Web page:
I sit here in Washington Square Park in the late afternoon with my iPod. I love this park. It’s the location where one of my all-time favorite movies was filmed: Searching for Bobby Fischer.
When I first entered the grounds, I was changing up my playlist to listen to something a little bit different—I wanted something a little less…sonorous; after all, I was leaving the bustling streets and thoroughfares. This is when the thought occurred to me: why shouldn’t I listen to the soundtrack for one of my most treasured movies? One which had had some major scenes filmed right here?
As I called up the soundtrack by James Horner, I approached the men playing chess at the permanently-set tables. The familiar notes began to play, and as I watched the well-known landscape and scenes before me, I found myself completely blown away.
This park is suddenly no longer just a place to me; it now carries a whole other dimension to it; like sunlight so someone who’s been trapped inside all day, like a drowning man’s first gasp of cool, fresh oxygen into hungered lungs.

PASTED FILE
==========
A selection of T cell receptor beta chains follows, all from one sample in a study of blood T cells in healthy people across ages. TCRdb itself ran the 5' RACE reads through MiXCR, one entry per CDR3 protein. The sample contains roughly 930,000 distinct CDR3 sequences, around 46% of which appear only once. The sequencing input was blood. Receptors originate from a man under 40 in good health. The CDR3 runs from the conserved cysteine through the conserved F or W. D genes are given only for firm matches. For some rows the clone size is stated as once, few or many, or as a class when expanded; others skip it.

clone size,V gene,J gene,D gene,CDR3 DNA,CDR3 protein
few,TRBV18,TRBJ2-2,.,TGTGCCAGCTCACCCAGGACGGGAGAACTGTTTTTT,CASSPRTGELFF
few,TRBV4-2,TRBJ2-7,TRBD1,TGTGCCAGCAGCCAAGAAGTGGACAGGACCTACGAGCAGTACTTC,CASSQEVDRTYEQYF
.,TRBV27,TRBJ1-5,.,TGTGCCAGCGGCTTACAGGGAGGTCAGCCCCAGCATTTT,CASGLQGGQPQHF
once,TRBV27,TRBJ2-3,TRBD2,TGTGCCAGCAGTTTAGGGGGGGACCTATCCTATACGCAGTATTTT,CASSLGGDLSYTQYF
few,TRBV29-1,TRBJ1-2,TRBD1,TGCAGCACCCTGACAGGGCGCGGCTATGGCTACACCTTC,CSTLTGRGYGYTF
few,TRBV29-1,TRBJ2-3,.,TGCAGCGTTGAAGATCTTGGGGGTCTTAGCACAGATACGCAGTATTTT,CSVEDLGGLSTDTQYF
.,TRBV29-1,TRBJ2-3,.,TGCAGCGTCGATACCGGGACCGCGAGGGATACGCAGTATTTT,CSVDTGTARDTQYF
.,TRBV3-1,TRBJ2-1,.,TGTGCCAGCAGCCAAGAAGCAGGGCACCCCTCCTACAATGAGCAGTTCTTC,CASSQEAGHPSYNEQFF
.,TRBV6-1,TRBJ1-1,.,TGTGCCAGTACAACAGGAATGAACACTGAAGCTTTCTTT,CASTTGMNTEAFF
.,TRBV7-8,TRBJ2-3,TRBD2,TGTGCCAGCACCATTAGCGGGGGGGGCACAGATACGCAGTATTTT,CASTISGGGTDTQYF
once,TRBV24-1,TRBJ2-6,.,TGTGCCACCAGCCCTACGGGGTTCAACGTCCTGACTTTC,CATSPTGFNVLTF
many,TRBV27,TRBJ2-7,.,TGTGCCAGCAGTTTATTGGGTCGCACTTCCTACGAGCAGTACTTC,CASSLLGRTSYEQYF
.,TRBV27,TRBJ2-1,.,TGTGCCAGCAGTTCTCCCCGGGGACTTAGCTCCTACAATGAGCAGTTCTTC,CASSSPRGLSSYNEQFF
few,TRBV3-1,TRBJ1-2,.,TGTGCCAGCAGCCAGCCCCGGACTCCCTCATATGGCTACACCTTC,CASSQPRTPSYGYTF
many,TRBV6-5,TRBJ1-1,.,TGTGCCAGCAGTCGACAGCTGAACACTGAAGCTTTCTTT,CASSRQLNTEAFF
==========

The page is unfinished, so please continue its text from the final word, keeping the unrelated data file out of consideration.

It is as if I am more here than I really am. This is one of the most powerful moments I have experienced while out here on this trip. Even now as I write this, the pigeons move about my feet, the sunlight patterns the ground and chess boards, and the players watch over their matches intently as their hands fly to their clocks and pieces. During this entire process the projector plays the film—not only in my head, but all around me
I am the movie.
This is life.
I find that as I write all of these things down that this moment is elusive, it refuses to be penned down with words—I try to find the right phrases and expressions which will describe what this is and how it feels, but they are slow in coming.